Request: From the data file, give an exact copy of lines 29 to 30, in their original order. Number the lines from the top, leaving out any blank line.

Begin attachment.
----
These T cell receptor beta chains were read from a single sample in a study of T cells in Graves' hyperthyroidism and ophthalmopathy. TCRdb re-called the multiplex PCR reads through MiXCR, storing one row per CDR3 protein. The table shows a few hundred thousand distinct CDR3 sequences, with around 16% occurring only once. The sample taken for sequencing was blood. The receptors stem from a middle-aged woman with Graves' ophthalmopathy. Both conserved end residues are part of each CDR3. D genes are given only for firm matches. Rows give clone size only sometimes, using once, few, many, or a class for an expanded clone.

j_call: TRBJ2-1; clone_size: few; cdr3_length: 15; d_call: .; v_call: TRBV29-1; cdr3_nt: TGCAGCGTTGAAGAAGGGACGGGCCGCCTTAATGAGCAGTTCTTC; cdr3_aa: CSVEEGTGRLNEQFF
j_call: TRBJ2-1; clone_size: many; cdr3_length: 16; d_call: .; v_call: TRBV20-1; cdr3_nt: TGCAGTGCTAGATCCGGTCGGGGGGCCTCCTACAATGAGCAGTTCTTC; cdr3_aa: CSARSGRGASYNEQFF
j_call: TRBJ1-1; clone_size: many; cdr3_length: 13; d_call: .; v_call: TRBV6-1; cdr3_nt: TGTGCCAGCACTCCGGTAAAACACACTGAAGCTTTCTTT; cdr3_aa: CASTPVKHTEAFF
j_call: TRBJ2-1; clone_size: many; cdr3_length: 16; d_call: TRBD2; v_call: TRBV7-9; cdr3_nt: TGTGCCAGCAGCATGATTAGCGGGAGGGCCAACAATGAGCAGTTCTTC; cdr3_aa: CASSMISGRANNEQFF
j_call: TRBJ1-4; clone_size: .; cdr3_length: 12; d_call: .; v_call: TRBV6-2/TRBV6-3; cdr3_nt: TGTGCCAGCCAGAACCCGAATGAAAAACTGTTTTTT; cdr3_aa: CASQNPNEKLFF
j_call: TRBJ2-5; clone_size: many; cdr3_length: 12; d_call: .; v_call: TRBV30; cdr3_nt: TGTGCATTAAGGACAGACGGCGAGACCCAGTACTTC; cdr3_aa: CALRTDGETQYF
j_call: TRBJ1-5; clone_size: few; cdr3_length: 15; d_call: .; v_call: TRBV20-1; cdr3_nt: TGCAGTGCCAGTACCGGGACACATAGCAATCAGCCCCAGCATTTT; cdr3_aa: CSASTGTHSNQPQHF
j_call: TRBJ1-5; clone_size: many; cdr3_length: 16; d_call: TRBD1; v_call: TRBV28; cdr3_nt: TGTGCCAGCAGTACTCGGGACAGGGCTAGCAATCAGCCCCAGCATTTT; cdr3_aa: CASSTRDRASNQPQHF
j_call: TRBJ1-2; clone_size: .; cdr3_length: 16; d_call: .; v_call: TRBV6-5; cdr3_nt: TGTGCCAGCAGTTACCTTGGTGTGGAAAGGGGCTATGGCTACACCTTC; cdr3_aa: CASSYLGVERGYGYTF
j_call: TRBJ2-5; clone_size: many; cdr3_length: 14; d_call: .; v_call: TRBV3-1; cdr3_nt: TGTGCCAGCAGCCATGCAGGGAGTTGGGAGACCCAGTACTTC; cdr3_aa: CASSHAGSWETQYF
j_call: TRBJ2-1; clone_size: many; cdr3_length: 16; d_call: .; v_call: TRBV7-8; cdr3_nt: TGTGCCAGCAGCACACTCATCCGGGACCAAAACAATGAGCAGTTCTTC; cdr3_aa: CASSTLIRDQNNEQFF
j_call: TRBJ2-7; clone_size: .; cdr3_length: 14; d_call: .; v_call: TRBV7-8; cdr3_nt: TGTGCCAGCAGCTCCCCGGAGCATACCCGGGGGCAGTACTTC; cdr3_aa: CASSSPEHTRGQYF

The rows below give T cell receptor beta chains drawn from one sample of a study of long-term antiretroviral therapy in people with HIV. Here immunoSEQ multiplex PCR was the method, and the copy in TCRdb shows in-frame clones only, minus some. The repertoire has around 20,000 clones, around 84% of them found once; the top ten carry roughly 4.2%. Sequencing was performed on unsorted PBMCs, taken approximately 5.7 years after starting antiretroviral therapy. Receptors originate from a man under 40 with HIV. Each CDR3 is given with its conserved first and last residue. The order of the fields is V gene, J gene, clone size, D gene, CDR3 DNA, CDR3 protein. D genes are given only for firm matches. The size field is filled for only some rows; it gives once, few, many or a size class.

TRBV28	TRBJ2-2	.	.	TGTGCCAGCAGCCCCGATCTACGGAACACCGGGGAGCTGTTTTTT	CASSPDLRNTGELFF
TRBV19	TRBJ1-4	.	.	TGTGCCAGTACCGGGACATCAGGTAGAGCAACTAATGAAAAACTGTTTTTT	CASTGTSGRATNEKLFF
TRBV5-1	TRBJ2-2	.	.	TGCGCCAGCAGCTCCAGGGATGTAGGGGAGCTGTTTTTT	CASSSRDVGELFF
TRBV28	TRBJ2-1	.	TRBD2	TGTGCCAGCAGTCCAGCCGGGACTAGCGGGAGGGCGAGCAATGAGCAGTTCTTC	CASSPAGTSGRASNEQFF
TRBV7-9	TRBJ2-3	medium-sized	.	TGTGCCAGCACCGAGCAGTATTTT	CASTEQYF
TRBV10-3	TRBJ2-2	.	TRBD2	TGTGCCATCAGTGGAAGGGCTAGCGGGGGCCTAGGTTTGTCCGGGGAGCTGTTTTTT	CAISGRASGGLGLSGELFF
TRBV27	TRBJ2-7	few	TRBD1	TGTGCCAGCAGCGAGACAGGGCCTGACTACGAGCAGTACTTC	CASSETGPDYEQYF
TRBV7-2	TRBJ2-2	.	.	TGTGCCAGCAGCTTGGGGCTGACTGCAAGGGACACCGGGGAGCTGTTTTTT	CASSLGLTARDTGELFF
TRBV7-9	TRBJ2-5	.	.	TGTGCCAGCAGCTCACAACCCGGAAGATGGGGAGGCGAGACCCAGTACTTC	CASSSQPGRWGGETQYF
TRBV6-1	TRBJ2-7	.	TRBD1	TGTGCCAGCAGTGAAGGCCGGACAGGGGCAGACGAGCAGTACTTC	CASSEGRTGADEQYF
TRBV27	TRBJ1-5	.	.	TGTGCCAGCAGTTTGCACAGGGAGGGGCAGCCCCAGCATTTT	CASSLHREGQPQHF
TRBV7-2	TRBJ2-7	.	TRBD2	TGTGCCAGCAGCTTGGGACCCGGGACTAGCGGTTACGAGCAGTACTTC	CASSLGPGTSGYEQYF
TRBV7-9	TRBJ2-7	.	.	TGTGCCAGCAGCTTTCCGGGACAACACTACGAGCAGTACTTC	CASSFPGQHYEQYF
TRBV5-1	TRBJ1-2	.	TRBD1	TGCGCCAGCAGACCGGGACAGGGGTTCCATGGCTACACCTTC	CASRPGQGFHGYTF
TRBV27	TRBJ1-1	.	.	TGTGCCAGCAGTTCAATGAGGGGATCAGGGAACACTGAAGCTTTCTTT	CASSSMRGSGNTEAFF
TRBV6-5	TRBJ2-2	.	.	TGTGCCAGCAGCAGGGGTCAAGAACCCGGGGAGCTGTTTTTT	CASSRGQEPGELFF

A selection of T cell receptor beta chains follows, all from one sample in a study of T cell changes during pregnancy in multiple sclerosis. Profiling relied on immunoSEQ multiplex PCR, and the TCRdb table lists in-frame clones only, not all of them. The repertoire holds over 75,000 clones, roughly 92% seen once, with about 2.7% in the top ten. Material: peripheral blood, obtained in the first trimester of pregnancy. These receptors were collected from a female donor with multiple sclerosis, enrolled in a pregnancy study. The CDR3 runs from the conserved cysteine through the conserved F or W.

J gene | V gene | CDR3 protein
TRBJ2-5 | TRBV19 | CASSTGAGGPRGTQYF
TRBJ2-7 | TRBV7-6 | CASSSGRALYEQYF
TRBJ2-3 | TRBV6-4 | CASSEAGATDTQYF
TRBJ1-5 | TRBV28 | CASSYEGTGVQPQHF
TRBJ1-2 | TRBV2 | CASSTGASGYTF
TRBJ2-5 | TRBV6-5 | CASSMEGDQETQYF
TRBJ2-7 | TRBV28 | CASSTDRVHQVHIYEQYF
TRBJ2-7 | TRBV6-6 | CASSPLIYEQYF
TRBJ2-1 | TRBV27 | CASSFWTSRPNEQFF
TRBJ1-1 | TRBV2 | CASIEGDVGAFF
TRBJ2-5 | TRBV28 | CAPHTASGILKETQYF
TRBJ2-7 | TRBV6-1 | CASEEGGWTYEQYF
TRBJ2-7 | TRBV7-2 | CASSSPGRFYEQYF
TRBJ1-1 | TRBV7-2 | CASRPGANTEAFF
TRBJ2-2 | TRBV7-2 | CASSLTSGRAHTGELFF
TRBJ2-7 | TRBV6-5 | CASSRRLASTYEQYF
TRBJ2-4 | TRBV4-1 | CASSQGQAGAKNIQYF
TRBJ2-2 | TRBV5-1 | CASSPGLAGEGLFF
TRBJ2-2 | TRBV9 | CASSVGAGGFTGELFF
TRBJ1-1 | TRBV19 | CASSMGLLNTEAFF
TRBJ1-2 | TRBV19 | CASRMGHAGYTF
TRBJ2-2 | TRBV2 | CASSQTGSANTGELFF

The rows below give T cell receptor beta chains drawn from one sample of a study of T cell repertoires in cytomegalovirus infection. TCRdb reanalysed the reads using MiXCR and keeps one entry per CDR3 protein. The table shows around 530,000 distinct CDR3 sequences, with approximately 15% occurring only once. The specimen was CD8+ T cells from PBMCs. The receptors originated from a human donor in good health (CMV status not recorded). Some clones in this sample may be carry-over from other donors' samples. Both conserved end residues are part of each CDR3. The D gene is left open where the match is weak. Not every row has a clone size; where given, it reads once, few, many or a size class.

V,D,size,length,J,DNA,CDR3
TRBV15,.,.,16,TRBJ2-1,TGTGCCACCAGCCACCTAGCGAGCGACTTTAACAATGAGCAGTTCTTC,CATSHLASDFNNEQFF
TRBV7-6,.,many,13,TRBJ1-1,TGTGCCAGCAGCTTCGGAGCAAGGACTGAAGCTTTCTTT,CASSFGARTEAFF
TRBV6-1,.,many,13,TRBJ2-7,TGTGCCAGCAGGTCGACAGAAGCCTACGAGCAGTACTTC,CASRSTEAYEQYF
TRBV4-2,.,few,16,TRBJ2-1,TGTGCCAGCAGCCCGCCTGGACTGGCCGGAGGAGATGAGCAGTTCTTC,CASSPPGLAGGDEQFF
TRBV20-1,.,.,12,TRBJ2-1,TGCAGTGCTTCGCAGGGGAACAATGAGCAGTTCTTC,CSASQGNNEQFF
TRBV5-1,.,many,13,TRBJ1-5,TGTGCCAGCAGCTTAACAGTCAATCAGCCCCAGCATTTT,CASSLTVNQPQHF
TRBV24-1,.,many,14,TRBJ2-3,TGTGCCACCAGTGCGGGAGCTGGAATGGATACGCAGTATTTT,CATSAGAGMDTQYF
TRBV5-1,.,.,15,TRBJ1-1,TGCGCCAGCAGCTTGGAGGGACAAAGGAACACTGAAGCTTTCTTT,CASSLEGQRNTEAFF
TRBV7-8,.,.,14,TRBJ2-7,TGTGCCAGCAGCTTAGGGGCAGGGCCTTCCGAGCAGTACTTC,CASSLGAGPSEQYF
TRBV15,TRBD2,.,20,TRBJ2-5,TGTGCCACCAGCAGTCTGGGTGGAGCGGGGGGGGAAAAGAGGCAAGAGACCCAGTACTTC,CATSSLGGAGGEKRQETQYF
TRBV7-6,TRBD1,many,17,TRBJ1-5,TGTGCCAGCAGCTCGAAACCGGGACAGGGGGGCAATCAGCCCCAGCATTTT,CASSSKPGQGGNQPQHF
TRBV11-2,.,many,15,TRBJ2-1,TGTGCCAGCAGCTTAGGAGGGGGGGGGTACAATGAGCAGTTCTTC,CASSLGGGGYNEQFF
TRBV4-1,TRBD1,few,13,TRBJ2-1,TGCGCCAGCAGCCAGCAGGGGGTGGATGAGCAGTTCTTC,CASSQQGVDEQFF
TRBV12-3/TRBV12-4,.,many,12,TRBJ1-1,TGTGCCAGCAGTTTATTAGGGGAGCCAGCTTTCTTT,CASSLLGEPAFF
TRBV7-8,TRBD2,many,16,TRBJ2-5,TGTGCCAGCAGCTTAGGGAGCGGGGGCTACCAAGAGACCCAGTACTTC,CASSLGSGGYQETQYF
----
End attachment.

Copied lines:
TRBV27	TRBJ1-1	.	.	TGTGCCAGCAGTTCAATGAGGGGATCAGGGAACACTGAAGCTTTCTTT	CASSSMRGSGNTEAFF
TRBV6-5	TRBJ2-2	.	.	TGTGCCAGCAGCAGGGGTCAAGAACCCGGGGAGCTGTTTTTT	CASSRGQEPGELFF